Value of Integrated Reasoning

More than 50 years of research data show the GMAT™ exam is a valid predictor of academic performance in graduate management education core courses.

The GMAT exam, now with Integrated Reasoning, gives schools another data point to differentiate among candidates while providing continuity with previous GMAT scores.

The 30-minute Integrated Reasoning section tests skills that a survey of 740 management faculty worldwide identified as important for incoming management students:

  • Synthesizing data presented in graphics, text, and numbers
  • Evaluating relevant data from different sources
  • Organizing data to see relationships and to solve multiple, interrelated problems
  • Combining and manipulating data to solve complex problems that depend on information from one or more sources

"We are seeing in the recruitment process of many companies, a similar component to the integrated reasoning test which has already been introduced into their assessment centers or recruiting process. Integrated reasoning gives us an idea of how our students might perform in this kind of process. "

Phan Yang
Associate Director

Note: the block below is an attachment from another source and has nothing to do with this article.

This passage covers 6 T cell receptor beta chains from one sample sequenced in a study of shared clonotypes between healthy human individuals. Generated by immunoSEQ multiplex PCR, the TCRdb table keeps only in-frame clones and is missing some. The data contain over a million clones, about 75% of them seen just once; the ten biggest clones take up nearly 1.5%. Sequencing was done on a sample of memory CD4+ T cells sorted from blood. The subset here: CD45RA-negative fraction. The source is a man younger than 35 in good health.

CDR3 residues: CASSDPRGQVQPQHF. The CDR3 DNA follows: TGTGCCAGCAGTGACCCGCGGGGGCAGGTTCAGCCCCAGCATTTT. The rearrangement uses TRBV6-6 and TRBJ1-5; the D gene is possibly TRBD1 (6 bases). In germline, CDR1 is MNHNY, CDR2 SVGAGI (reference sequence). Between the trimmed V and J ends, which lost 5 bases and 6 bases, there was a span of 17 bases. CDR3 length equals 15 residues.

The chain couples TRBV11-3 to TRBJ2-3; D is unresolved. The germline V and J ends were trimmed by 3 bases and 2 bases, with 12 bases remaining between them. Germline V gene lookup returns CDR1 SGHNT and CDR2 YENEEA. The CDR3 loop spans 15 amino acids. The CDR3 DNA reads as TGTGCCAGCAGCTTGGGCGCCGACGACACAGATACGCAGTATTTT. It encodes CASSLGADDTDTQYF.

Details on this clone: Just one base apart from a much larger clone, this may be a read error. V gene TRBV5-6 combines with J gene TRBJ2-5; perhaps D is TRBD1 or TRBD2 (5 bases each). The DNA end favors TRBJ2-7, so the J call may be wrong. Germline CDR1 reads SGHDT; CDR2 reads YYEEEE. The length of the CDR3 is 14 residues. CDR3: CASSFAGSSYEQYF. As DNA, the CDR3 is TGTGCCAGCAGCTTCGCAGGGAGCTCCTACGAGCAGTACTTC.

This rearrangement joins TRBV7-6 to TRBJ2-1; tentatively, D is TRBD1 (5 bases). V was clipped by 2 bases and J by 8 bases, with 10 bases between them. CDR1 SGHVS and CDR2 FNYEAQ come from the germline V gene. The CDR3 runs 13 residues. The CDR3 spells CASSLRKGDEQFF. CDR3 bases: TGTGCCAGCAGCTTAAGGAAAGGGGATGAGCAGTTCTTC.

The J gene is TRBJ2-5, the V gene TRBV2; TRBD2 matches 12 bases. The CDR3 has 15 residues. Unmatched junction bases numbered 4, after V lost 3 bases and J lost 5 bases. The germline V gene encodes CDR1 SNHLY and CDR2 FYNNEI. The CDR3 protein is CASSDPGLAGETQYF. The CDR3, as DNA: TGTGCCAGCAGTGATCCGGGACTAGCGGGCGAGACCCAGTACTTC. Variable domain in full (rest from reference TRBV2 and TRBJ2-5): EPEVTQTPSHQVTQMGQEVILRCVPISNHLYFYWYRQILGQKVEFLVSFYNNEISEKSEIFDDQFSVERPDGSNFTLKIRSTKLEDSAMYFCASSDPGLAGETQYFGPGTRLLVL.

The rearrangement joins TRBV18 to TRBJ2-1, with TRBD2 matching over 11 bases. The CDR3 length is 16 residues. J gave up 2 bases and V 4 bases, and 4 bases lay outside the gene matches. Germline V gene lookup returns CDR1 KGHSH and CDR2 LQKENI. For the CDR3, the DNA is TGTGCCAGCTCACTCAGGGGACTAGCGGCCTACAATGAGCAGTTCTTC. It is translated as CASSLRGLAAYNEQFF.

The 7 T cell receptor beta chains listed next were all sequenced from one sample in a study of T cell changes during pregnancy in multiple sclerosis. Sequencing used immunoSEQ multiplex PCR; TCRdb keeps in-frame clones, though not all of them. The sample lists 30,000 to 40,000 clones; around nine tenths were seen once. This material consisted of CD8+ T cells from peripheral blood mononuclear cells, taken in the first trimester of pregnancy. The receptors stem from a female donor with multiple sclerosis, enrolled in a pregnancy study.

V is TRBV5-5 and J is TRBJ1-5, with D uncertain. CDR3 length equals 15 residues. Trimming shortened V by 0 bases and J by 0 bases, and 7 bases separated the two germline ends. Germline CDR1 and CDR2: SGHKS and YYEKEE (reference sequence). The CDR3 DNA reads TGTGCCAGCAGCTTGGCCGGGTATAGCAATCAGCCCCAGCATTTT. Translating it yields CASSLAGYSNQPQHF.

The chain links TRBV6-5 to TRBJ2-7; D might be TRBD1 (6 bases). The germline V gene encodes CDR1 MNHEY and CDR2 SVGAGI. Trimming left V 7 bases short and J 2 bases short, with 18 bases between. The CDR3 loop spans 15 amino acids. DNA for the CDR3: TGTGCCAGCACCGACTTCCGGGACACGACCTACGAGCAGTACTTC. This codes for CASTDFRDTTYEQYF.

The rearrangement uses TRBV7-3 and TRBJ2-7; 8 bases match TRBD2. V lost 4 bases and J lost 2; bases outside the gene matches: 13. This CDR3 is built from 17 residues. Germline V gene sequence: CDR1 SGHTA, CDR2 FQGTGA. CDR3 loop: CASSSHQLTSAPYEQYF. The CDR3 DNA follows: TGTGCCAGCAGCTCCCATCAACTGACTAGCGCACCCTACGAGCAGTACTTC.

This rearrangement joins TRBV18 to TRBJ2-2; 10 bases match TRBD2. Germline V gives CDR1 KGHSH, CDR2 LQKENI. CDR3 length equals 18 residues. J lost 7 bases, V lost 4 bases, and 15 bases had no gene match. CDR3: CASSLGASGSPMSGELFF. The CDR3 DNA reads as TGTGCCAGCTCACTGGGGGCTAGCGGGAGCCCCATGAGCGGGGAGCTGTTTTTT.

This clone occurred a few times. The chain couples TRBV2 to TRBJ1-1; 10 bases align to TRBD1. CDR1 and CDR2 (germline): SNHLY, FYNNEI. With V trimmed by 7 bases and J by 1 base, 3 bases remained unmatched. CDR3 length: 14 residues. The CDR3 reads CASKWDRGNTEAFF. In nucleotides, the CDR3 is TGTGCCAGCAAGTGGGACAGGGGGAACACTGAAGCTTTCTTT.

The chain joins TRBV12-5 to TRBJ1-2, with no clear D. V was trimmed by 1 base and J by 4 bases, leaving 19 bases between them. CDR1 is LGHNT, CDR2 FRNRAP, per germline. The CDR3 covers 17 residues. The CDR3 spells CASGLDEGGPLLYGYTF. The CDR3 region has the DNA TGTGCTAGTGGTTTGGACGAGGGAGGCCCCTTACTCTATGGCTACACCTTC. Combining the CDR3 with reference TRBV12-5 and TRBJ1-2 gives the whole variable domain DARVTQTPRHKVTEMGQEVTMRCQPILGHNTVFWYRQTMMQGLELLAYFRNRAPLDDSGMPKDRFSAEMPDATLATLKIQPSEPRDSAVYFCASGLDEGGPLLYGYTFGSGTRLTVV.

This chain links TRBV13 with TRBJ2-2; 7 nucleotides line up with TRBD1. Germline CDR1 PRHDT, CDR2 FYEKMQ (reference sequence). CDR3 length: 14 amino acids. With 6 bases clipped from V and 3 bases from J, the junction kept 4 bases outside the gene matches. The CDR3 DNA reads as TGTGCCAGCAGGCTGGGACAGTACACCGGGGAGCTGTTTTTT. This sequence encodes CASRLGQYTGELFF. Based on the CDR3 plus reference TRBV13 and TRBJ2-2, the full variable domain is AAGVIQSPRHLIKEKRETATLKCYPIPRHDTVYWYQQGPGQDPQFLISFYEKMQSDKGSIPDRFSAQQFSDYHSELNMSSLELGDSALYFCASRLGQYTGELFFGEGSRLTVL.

IESE Business School

Advisory Group

The GMAT exam, now with Integrated Reasoning, has been developed with the guidance of program directors, faculty, and admissions professionals. Special thanks goes to the members of these advisory groups, and the schools they represented, for their guidance and support.


  • David Bergheim, University of San Diego, School of Business Administration
  • Dawna Clarke, Dartmouth College, Tuck School of Business
  • Stephanie Fujii, University of California-Berkeley, Haas School of Business
  • Joakim Grundberg, Stockholm School of Economics
  • Leila Murat, INSEAD
  • Sherring Ng, Hong Kong University of Science and Technology
  • Bill Sandefer, University of California, Davis, Graduate School of Management
  • James Frick, Carnegie Mellon, Tepper School of Business

Program Directors & Faculty

  • Kathie Amato, Duke University, Fuqua School of Business
  • Jacqueline Doyle, University of Virginia
  • Jonathan Feinstein, Yale School of Management
  • Julia Min Hwang, University of California-Berkeley, Haas School of Business
  • Peter Klibanoff, Northwestern University, Kellogg School of Business
  • Paul Oyer, Stanford Graduate School of Business
  • Luis Palencia, IESE
  • Jochen Runde, Cambridge University, Judge Business School
  • Vinod Singhal, Georgia Institute of Technology
  • Sabine Vinck, London Business School